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New Air Force One project hits a snag here in Texas

Most people refer to Air Force One as the plane in which the U.S. president travels — basically a flying White House that can hold 70 passengers. The president’s plane has an office, conference room and even a gym. More importantly, it has secure communications systems and even a bunker in case of attack.

However, “Air Force One” is actually not the name of a plane, but the radio call sign for any plane that’s carrying the president. If, by some twist of fate, you were flying the president around in your Cessna 185, that’s the call sign you’d use.

Currently, there are two planes that serve as what we consider Air Force One. At all times, one is always ready to go. Both planes, made by Boeing, have been in service for 31 years. That’s why Boeing is converting two of its 748-8 planes into aircraft to be used by the president. Their planned delivery date is Dec. 2024.

Legal wrangling and layoffs

There’s been a hitch. Boeing fired a subcontractor, GDC Technics, which was working on the planes in San Antonio. The aircraft manufacturing giant is also suing the company over alleged financial issues and missed deadlines. According to the suit, these problems seriously jeopardized the project.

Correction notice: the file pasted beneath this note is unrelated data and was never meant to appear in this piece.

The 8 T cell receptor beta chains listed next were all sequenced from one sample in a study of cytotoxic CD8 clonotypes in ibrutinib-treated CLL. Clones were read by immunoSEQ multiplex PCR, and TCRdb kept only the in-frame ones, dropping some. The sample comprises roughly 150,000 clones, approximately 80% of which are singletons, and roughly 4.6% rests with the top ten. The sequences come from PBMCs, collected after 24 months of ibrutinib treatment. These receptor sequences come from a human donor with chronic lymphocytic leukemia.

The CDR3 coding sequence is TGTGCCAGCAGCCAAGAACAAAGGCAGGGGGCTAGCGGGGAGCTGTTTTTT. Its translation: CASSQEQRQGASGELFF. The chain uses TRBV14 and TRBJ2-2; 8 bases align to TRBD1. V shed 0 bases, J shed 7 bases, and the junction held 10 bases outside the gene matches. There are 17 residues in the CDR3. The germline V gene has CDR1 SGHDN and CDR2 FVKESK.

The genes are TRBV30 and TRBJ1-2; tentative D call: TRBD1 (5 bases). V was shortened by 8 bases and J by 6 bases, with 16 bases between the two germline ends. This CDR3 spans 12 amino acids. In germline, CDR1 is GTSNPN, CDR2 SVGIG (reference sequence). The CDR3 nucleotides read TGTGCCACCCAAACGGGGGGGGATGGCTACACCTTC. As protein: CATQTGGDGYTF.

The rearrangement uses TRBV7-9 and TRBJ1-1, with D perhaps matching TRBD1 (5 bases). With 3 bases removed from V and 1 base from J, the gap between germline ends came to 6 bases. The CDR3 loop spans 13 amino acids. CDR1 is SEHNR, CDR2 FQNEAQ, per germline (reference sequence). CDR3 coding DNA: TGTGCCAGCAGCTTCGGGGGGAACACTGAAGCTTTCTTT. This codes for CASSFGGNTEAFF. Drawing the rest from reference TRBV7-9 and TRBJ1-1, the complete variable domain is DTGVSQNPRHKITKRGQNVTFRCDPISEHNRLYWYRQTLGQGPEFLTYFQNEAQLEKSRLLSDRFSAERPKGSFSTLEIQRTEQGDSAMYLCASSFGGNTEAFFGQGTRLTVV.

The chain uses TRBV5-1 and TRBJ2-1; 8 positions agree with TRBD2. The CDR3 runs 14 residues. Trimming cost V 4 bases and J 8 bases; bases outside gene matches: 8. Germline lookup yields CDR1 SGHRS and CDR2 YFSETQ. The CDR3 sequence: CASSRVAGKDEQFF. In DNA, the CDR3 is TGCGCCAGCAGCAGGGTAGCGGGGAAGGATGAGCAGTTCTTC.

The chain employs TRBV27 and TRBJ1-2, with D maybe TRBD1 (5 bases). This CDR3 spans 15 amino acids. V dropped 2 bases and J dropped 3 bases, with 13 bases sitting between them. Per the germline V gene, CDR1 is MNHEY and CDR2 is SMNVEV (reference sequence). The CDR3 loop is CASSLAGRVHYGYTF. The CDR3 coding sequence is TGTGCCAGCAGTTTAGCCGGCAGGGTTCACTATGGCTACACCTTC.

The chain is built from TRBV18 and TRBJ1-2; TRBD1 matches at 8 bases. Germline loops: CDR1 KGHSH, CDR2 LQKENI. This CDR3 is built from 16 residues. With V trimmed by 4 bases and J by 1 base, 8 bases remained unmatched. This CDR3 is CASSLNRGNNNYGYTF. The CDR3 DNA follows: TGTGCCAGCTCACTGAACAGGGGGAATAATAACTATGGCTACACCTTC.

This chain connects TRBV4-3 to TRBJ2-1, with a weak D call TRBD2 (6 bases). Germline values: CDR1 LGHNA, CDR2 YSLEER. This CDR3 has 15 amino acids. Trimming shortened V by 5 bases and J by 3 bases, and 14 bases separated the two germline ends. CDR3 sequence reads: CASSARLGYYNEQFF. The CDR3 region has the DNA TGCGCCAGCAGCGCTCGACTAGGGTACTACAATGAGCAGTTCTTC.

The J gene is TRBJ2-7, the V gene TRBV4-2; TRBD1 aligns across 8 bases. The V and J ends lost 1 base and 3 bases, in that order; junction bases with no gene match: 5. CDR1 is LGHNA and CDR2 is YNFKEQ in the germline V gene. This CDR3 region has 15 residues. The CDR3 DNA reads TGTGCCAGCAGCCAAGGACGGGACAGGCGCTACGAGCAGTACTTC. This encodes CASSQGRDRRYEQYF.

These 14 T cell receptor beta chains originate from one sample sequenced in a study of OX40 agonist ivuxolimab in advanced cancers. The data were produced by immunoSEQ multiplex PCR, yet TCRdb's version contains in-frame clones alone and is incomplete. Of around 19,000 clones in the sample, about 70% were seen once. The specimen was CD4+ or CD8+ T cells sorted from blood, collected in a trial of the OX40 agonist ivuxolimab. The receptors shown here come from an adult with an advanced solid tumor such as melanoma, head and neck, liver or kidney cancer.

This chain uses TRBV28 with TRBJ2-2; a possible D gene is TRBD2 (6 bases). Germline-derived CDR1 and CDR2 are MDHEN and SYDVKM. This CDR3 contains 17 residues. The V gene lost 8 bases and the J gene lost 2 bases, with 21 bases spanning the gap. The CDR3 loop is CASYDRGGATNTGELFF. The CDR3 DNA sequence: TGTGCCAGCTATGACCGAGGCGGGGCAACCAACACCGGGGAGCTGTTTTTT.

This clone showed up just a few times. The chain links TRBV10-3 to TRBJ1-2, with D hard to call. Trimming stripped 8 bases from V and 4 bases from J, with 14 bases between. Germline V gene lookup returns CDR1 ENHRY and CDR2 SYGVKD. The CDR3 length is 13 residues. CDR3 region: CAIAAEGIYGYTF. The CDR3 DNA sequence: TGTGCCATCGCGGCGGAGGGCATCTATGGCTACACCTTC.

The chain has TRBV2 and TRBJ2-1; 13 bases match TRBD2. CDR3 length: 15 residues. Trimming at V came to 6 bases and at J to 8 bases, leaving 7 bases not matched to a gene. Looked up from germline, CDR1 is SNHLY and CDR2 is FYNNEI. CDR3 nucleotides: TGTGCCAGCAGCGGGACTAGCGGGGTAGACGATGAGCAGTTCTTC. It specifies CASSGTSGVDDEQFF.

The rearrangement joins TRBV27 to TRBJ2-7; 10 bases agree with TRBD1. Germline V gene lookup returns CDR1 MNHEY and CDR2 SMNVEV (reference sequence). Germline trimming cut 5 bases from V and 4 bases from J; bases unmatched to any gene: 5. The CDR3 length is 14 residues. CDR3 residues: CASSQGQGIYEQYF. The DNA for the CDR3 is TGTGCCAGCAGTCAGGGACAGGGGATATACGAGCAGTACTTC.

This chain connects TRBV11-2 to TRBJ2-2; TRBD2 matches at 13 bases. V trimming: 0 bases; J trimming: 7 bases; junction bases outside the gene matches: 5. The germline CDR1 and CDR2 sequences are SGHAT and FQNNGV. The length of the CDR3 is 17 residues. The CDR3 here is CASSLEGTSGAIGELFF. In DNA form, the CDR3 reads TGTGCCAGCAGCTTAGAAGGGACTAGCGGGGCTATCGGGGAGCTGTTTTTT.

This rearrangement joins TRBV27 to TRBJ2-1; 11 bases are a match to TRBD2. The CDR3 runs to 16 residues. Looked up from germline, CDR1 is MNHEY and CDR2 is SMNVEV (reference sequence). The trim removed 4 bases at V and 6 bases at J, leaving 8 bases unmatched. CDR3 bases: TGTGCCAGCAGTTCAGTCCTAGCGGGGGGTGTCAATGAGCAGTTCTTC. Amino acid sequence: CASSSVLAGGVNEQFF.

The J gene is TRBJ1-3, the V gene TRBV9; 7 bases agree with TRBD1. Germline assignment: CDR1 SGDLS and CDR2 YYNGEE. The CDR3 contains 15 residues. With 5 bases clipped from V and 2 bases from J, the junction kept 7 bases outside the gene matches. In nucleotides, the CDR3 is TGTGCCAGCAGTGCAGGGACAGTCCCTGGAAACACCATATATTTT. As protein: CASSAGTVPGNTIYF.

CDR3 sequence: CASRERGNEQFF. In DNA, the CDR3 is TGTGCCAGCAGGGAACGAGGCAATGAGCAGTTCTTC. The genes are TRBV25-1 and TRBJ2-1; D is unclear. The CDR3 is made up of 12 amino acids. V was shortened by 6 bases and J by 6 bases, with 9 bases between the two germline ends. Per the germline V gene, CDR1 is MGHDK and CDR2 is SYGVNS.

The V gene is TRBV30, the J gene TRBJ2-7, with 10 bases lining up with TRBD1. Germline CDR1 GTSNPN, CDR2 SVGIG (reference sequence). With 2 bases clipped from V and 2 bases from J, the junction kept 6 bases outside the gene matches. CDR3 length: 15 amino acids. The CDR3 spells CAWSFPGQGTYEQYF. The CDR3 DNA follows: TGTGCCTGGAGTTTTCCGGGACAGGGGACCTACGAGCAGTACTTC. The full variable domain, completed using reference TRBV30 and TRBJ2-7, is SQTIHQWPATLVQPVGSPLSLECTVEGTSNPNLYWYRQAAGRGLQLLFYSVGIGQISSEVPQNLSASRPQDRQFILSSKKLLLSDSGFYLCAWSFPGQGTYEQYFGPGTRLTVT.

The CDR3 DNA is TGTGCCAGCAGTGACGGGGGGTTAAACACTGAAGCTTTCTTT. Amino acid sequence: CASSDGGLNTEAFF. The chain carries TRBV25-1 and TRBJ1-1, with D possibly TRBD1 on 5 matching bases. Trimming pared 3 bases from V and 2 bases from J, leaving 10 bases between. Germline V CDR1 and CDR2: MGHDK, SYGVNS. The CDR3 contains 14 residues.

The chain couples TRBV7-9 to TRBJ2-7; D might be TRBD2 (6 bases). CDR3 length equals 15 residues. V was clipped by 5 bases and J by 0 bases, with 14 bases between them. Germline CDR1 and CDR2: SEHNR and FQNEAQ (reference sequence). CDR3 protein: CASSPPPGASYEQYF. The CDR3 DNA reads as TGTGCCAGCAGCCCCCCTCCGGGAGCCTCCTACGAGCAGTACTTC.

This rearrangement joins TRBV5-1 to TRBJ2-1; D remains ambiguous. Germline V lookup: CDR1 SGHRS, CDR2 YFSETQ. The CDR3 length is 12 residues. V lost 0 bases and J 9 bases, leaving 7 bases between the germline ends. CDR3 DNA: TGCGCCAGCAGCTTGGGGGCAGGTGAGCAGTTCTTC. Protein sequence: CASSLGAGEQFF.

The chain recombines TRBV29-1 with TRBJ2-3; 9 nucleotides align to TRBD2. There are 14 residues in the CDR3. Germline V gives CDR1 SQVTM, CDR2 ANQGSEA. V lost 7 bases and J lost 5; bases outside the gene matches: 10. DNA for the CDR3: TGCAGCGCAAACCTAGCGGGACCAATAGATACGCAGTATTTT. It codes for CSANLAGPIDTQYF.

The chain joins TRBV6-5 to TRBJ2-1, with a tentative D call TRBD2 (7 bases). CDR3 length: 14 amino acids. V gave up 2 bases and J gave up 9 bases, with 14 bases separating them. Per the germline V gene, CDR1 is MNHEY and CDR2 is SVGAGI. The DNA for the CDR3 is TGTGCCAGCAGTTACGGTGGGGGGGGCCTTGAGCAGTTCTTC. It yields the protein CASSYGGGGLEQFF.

GDC Technics has countersued, claiming that it was Boeing’s mismanagement of the project that created the delays, that it failed to pay the subcontractor what they were owed and that their actions have damaged GDC’s reputation.

This month, GDC announced that it will lay off over 200 workers, close its San Antonio facility and probably shut down most of its operations in Fort Worth, where the company is headquartered.

According to a spokesperson, Boeing is continuing on in San Antonio with some of its work on the Air Force One aircrafts in accordance with the $3.9 billion contract it signed with the U.S. Air Force in 2018. It hasn’t been reported whether another subcontractor has been chosen to replace GDC or if this dispute is expected to move the current year-end 2024 deadline.

Contractors/subcontractor disputes aren’t uncommon in aviation. However, when they involve a project of this magnitude, the impact on both parties – particularly the smaller one – can be devastating. That’s why experienced legal guidance is necessary.